After all the spin and misdirection of the health care reform debate, the legal process is going to renew debate on the critical, constitutional American issues. Most importantly, can the federal government force its citizens to buy health insurance? Can the federal government force Americans' involvement in any private market? A lot of complex, convoluted arguments about the the good the legislation will achieve have been used, but they all require the lynchpin of forced involvement. None of this intricate social experiment is going to work without mandated participation.
But judges are already calling a foul. Yesterday a Virginia U.S. District Judge ruled the mandate requiring Americans to maintain health insurance unconstitutional. As U.S. District Judge Henry Hudson stated in his 42 page opinion, “At its core, this dispute is not simply about regulating the business of insurance -- or crafting a scheme of universal health insurance coverage -- it’s about an individual’s right to choose to participate."
As stated in a Bloomberg piece on the ruling: Hudson said the “unchecked expansion” of congressional power represented by the insurance requirement “would invite unbridled exercise of federal police powers.” No Supreme Court decision has authorized Congress to “compel an individual to involuntarily enter the stream of commerce by purchasing a commodity in the private market,” he wrote.
Judge Hudson's ruling will certainly be appealed and the insurance mandate may soon visit the Supreme Court. With the current composition of the Court, is is likely that the court will agree with Judge Hudson's opinion. What will happen to the legislation if the mandate is removed?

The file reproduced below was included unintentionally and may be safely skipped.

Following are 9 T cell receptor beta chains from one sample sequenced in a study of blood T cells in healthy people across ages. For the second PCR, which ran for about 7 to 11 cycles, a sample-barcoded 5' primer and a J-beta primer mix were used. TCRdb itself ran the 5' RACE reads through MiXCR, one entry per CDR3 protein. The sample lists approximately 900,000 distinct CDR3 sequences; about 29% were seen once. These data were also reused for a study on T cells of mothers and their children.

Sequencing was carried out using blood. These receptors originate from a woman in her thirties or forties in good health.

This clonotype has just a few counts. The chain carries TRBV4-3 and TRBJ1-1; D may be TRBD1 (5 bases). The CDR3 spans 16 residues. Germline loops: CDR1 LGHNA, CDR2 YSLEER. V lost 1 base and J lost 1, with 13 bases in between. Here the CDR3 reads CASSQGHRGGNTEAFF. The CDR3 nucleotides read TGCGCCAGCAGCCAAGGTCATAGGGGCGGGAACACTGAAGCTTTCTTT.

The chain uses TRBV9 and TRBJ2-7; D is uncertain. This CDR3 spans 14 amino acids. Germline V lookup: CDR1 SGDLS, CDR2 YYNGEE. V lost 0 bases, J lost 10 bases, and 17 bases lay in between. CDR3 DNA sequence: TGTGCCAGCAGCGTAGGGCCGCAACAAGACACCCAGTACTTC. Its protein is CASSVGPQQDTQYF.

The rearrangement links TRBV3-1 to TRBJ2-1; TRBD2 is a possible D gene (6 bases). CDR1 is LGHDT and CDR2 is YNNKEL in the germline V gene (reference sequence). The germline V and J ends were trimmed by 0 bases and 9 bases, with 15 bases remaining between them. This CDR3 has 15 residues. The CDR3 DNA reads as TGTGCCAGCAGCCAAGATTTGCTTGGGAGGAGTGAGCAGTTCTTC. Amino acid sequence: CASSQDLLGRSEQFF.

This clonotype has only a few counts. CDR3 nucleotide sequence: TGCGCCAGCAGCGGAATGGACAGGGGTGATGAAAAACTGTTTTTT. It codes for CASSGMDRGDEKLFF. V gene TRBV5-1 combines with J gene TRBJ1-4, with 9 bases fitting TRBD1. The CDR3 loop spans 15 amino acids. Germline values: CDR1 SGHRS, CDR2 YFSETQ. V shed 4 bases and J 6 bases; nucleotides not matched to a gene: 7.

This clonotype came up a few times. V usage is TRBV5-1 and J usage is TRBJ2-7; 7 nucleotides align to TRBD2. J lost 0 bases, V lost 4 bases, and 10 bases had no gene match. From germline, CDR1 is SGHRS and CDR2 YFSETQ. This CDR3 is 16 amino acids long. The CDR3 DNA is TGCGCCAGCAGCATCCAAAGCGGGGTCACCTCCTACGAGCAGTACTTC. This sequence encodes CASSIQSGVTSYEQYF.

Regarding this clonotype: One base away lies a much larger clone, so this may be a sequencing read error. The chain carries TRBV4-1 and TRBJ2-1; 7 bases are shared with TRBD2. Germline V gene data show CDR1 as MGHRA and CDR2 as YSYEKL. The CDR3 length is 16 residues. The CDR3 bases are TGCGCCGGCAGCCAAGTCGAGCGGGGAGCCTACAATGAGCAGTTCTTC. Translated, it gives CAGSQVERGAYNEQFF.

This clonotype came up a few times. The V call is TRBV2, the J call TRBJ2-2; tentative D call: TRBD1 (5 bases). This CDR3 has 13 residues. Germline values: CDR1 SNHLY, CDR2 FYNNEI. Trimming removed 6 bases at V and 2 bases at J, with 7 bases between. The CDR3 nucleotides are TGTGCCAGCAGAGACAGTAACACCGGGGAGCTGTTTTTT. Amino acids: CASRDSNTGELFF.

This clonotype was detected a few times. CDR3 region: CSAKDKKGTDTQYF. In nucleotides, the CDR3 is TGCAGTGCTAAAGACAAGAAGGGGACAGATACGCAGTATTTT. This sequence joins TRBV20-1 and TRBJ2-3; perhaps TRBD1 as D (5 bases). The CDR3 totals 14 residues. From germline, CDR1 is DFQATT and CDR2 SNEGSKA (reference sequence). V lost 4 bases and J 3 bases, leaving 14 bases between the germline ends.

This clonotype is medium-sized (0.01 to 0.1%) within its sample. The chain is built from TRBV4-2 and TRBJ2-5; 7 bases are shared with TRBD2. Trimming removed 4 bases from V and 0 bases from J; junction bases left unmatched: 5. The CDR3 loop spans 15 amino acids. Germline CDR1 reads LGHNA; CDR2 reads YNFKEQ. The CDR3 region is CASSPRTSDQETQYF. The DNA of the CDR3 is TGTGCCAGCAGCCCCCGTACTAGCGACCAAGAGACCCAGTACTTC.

As stated above, the insurance mandate is really the lynchpin in the reform bill. Without it, the reform bill just doesn't work. The legislation forces the insurance industry to open its doors to all comers without regard to pre-existing conditions. It sets price controls on the how much the industry can charge for its policies and also removes the industry's ability to limit their payout on each patient. The bill will bankrupt the industry, especially if the insurance mandate is not present.
The insurance mandate was implemented to moderate this strangle hold on the insurance industry. With the insurance mandate, the government forced some 40 million Americans into the insurance industry. The majority of these new clients were young and healthy, rarely utitlized health care, and did not have need for comprehensive insurance plans. Congress sold these Americans to the insurance industry to balance the huge financial losses the reform legislation would inflict on the industry.
Without these Americans being forced to participate, the whole house of cards will tumble. Health insurance companies, already doomed to eventual bankruptcy by the legislation, will immediately begin to fall. Health care reform will be shredded with a new set of legislators left to put together the pieces.
Legislators will be forced to revisit health care reform. They will decide if America should continue down this path of socialization, with a blatant takeover of the insurance industry. Or they can recognize the inherent, God-given rights of American people and the constitutional checks on American government. If so, perhaps true reform can take place with the restoration of freedom and resulting access and affordability in the medical market.